I was twenty-eight and miserable. He was thirty-five and had his shit together–and he was on the phone. It had been years since I last spoke to him. I cupped my hand over the mouthpiece and leaned over to my roommate,
“He says he’s moving to Chicago…want’s to take me out to dinner…hey, free dinner…”
The guy I used to rent a room from was moving to Chicago. Instead of having a big blowout party to say goodbye, he went through his phone book and took his friends out to dinner one by one so he could actually say goodbye. I never considered myself one of his friends. He was cool, handsome, had a nice body and was successful. I was…I was me. Dorktastic.
I never had any attraction to Ray when I lived with him. In my opinion, he was way out of my league. I just put any thought of the two of us together out of my mind. Now, here he was two years later asking me out to dinner. I’m not one to turn down a free meal.
We went to a place called Cobalt. Ray ordered Cadillac Margaritas. They were strong. Halfway through my second one, I was examining Ray’s handsome face while he was talking to me. I suddenly got a flutter in my stomach. I was surprised at my sudden attraction. I was also feeling really loose from the booze.
The next morning, I woke up in his bed. So much for courting.
He was still dealing with the sale of his house and getting other things in order so he was going to be around for a couple of months. At that time, I was desperate for a relationship to the point of driving people away. They could smell it on me. Even the most eligible suitor is going to recoil at the notion of someone who is desperate.
The situation was perfect, we could have a “play” relationship for a few months and then he’d go away. I was going into it knowing that there was an expiration date. No fuss, no muss, just some great sex with a hot man that I already knew. Hell, we had already lived together.
Ray and I play dated for a short time and then, one frosty morning, he drove away. Having no expectation of seeing him again, I stood there and waved as his car disappeared down the street.
A few days later, he called to let me know he made it to Chicago. A short time after that he flew out to see me. Then he flew me to Chicago to see him. Before I knew it, I was engaged in a long distance relationship. This went on for a year.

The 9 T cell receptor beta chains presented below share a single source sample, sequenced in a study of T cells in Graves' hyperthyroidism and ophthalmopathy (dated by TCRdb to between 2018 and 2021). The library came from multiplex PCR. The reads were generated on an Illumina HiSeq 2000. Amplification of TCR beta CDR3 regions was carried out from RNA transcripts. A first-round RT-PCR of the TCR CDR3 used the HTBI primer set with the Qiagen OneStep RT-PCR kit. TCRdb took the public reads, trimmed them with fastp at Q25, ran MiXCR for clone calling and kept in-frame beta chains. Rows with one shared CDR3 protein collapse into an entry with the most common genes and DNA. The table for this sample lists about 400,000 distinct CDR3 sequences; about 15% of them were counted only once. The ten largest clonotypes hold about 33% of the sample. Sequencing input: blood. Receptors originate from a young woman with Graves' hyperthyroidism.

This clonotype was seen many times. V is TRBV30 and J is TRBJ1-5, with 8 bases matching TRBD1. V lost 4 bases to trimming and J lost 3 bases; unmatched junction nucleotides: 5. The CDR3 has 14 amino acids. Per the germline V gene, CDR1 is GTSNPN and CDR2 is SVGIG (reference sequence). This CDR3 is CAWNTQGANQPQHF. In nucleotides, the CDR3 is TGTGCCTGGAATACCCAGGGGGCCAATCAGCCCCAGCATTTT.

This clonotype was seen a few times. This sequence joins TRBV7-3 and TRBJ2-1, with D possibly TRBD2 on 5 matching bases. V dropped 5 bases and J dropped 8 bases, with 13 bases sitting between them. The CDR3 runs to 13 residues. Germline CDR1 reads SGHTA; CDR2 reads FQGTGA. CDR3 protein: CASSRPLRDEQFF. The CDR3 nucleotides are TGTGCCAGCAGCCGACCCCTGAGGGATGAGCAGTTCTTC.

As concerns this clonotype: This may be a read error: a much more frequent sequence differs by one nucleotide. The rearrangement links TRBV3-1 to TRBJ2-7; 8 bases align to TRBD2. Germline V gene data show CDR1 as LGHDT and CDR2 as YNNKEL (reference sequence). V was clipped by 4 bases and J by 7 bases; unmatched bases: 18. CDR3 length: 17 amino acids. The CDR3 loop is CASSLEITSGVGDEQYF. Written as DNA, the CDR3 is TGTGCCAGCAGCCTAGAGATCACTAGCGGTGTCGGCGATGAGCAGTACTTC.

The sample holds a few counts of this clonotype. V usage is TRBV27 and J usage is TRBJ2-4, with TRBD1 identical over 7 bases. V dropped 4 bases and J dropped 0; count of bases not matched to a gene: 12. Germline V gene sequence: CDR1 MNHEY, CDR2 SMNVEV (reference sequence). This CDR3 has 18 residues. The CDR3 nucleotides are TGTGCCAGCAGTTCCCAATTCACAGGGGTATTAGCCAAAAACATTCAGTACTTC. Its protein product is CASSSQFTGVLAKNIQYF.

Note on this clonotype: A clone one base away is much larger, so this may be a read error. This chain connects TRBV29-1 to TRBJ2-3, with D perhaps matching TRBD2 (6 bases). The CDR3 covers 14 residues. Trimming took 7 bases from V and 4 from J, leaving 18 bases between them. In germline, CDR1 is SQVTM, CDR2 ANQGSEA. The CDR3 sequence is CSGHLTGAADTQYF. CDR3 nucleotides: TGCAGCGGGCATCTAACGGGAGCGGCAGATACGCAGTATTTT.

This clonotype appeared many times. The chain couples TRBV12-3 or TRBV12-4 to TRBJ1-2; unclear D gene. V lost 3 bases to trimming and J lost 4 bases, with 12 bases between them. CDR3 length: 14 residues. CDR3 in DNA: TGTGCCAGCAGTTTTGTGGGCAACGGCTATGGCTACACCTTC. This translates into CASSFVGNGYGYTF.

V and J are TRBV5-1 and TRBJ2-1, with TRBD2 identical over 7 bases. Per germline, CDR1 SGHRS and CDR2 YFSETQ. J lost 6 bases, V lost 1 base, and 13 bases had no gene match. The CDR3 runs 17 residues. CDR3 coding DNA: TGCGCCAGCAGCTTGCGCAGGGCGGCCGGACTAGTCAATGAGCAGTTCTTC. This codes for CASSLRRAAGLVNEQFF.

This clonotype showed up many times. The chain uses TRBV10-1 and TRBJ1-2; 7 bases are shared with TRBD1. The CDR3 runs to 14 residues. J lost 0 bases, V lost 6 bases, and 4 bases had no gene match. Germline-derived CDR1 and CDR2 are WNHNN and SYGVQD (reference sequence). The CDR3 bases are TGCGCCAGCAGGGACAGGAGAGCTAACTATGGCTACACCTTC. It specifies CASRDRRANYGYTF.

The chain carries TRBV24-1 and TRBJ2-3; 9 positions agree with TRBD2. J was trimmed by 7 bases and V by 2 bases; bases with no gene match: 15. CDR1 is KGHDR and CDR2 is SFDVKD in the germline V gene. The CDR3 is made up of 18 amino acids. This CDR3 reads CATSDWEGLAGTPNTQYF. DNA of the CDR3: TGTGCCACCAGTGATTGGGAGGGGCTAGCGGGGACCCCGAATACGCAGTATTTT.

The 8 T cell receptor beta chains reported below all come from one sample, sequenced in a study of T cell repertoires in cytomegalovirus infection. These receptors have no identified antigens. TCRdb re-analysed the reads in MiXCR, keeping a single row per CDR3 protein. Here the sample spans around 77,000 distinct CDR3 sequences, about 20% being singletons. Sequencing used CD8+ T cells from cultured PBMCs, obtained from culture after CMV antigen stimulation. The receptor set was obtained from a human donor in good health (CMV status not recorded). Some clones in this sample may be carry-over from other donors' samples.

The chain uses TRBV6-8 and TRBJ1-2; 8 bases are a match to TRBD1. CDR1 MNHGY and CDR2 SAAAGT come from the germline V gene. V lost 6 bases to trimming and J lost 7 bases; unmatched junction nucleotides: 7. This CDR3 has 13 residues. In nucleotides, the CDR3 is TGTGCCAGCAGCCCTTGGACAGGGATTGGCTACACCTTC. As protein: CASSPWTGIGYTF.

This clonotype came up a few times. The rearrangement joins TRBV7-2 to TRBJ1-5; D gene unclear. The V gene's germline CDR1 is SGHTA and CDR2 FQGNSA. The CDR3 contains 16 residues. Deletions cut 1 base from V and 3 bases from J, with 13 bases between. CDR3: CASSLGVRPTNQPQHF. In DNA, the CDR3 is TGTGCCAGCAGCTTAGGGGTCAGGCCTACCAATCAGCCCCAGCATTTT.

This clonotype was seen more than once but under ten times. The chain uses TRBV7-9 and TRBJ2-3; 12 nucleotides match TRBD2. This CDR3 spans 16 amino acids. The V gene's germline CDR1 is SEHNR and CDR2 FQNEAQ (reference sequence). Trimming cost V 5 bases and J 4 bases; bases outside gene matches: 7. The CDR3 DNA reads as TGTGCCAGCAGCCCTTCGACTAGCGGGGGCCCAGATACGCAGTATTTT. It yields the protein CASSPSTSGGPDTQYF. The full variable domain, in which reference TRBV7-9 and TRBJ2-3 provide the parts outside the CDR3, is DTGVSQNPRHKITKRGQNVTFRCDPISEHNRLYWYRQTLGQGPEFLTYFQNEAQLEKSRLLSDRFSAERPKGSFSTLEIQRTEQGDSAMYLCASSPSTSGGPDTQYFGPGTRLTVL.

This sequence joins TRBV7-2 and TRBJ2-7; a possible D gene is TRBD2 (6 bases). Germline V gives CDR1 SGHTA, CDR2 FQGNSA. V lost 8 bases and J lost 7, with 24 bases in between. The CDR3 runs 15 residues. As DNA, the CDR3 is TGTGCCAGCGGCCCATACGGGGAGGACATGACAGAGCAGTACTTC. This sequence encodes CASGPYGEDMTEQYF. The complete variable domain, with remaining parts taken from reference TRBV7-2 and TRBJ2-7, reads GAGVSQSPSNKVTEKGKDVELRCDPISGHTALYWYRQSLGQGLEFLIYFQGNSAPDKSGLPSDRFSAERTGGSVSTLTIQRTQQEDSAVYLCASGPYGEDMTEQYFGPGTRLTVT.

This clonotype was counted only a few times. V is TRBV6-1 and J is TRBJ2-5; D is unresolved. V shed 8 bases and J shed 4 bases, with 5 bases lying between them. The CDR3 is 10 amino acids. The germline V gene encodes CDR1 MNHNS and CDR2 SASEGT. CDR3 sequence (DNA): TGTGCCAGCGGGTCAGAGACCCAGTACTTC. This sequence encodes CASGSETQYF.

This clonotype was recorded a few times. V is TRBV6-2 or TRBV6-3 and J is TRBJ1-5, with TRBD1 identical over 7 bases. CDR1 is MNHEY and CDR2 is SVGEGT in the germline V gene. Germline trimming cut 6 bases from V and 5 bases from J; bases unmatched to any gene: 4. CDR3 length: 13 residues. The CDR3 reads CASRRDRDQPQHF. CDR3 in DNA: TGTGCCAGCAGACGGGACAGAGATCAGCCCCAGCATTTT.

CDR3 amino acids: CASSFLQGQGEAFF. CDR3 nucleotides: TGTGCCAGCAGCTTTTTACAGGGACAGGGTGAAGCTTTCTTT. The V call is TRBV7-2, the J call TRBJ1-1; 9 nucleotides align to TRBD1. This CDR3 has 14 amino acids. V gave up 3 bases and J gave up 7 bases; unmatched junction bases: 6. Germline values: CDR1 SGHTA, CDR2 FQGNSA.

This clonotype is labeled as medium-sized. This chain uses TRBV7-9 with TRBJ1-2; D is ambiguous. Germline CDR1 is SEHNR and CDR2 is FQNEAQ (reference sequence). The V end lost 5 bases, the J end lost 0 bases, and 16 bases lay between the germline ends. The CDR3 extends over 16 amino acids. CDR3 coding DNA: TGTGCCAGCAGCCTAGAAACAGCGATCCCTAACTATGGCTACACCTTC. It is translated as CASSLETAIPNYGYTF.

During one particular time while arranging a visit to LA, Ray kept changing the dates and postponing because things were busy at work. This long distance thing was starting to wear thin. We both knew I would never leave LA. I had just got to the point in film production where I was employed way more than unemployed and the band I was in was playing clubs on the Sunset Strip and we had some minor record label interest. Things were starting to happen for me.
Ray called to tell me that he was going to have to cancel this trip but he was ready to set something up for next month. I told him that I didn’t want to do the distance thing anymore and politely broke his heart over the phone. He agreed that this was getting difficult. During the entire time we dated long distance, he never once brought up me moving to Chicago because he knew I wouldn’t.
A few weeks passed by. Surprisingly, I didn’t really feel any sort of sadness. Hey, I went into this knowing there was a termination date. It was not going to last. I was OK with it…but I sure did miss him.
One night, I was hanging out with a friend when the phone rang. It was Ray. He sounded a bit tipsy–he was drunk actually. He said, “I love you. Please move to Chicago” and I said “I’ll think about it”.
The next day, I went to see my friend George. George has degrees in psychology, biology and theology. He was also a Native American and kind of like my spiritual guide. I told him that I had to make this big decision and that I wasn’t sure how to do it. I felt that I was doing everything the right way. George quickly informed me that making a decision was the wrong way. He told me to let it sit and the “for sure” answer would come to me in an instant. I told my roommate (who was also the lead singer of the band) about this.
A while later at band practice, our guitar player stopped short right in the middle of a song and told me to turn down my keyboards. The nano-second those words were leaving his mouth, I was engulfed by a tsunami of clarity.
I hate our guitar player! I hate LA! I hate the film business!! There’s a totally hot man in a new exciting town waiting for me to move and I’m standing here being told to turn it down!!!!
I shot a look to our lead singer. The smile melted off his face as he simply said “Oh shit! You’re leaving.”
And that I did. I left it all. My hometown, my career, my band my friends and family. Left it in a cloud of dust and I never once looked back. It was the best thing ever. Ray and I started a new life together in Chicago and then here in Arizona all from a dinner that happened fifteen years ago today.
Happy fifteenth anniversary Raymond. I love you more than ever.